VII. Follow-Up Treatment of Patients at Risk of Recurrent Emergencies
- The Psychological and Behavioral Treatment of Suicidal Behavior: A Critique of What We Know (and Don't Know)
—M. David Rudd, Thomas Joiner, David Trotter. Ben Williams, and Liliana Cordero
- Reducing the Risk of Violence among Persons With Serious Mental Illness: A Critical Analysis of Treatment Approaches
—Kevin S. Douglas, Tonia L. Nicholls, and Johann Brink
- Psychological/Behavioral Treatment With Victims of Interpersonal Violence
—Monica M. Fitzgerald, Michael R. McCart, Ron Acierno, and Dean G. Kilpatrick
VIII. Legal and Psychological Risks in Treating People With Behavioral Emergencies
- Legal and Ethical Risk Management With Behavioral Emergencies
—Wendy Packman, Houri Andalibian, Kerry Eudy, Brooke Howard, and Bruce Bongar
- The Stress and Emotional Impact of Clinical Work With the Patient at Risk
—Phillip M. Kleespies and Allison N. Ponce
About the Editor
Phillip M. Kleespies, PhD, was awarded his doctoral degree in clinical psychology from Clark University in 1971. He is an assistant clinical professor of psychiatry at Boston University School of Medicine.
As a clinical psychologist in the Department of Veterans Affairs (DVA) Boston Healthcare System, he has over 35 years of experience working in emergency department, urgent care clinic, and inpatient psychiatric settings with patients who are at risk of such behavioral emergencies as suicidal behavior, violence, and victimization. During those years, he has been an active supervisor and teacher to psychology interns and postdoctoral fellows with an interest in evaluating and managing patients at risk to self or others.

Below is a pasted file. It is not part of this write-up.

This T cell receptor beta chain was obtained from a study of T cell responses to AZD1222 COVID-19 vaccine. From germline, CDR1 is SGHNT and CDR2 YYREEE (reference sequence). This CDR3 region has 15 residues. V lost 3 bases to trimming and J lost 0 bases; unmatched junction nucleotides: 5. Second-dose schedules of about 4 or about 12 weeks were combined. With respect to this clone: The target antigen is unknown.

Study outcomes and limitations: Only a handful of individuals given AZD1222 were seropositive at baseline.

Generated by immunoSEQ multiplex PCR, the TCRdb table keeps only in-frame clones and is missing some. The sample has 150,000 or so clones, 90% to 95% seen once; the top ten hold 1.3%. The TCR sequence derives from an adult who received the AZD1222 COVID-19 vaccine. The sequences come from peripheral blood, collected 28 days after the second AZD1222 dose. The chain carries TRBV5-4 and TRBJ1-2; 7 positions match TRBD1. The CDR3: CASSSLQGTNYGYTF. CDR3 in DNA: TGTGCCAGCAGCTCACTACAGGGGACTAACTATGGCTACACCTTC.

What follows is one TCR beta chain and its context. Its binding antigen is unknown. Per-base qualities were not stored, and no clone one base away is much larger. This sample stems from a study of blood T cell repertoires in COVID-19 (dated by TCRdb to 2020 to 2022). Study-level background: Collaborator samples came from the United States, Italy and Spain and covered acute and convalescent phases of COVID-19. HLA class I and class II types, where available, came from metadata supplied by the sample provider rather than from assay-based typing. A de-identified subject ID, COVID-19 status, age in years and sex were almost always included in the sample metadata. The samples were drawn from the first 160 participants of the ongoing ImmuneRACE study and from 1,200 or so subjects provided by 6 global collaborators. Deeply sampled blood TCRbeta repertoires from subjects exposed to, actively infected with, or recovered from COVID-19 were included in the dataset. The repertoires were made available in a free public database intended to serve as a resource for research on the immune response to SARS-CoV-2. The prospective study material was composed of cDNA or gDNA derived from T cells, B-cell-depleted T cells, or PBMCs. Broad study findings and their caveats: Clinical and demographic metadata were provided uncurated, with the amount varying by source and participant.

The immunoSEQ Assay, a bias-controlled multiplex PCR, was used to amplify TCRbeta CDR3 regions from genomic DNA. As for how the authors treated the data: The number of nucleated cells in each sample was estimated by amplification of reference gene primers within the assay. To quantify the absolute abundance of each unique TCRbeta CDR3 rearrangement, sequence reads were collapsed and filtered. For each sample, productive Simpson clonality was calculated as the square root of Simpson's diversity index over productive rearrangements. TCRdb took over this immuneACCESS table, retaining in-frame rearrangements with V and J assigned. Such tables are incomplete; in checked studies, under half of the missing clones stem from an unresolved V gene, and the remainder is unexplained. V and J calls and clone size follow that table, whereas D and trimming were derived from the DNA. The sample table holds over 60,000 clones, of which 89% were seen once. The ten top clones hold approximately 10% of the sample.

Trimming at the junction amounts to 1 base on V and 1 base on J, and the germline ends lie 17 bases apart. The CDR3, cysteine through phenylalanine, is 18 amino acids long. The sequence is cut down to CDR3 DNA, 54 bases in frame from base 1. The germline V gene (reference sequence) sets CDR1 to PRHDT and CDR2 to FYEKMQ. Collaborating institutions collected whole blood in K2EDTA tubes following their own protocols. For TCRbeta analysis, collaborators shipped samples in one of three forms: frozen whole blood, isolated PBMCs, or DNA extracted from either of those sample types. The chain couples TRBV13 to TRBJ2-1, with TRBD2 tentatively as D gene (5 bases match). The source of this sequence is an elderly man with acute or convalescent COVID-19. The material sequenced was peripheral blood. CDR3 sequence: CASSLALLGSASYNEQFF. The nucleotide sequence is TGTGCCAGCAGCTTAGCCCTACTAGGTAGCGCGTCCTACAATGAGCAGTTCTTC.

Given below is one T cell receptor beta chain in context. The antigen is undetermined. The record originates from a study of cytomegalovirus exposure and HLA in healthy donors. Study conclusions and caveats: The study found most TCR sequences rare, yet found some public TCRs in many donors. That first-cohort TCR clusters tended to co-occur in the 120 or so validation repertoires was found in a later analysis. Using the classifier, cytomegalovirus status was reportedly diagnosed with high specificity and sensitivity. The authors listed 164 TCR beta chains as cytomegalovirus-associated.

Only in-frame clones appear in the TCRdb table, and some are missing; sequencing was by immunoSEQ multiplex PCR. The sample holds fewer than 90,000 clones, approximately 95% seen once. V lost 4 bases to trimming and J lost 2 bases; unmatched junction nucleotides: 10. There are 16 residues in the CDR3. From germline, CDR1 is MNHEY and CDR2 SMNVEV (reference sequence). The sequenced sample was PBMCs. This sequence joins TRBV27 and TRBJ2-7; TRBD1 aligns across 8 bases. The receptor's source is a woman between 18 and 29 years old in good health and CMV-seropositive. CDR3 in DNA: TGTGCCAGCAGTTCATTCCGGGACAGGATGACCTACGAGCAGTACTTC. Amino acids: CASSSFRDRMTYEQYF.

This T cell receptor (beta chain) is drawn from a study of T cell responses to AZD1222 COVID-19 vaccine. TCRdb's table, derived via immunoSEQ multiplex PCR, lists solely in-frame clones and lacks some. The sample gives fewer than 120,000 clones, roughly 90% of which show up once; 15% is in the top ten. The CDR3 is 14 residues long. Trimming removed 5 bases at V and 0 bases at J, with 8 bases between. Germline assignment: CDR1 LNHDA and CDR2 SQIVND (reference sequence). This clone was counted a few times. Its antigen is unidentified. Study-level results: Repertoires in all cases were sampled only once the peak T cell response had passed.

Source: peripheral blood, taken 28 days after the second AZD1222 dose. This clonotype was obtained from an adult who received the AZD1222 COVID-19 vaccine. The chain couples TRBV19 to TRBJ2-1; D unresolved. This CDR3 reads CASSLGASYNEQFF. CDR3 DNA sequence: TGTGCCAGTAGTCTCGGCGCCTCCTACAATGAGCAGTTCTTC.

His research interests have included the development of a database for the study of self-injurious and suicidal behavior in veterans and the impact of patient suicide and suicidal behavior on the treating clinician.
In 2006, Dr. Kleespies was awarded a DVA Kizer Award Recognition grant for his work on developing a monitoring system for patient self-injurious behavior in DVA Boston.
He has authored or coauthored many publications and has made numerous presentations on behavioral emergencies and related topics. He is the editor of the book Emergencies in Mental Health Practice: Evaluation and Management (1998) and the author of the book Life and Death Decisions: Psychological and Ethical Considerations in End-of-Life Care (American Psychological Association [APA], 2004). He is a member of the VA Boston Ethics Case Consultation Team and the VA Boston Palliative Care Consult Team.
Dr. Kleespies is a diplomate in clinical psychology of the American Board of Professional Psychology and a fellow of APA. He was the founding president of Clinical Emergencies and Crises, Section VII of APA Division 12 (Society of Clinical Psychology), and he remains involved with the section as chair of its advisory board. He resides in Cambridge, Massachusetts.
- Decision Making in Behavioral Emergencies
This book is about developing the skills and attitudes needed to practice competently when assessing and working with patients who are at risk for suicide, violence, or victimization.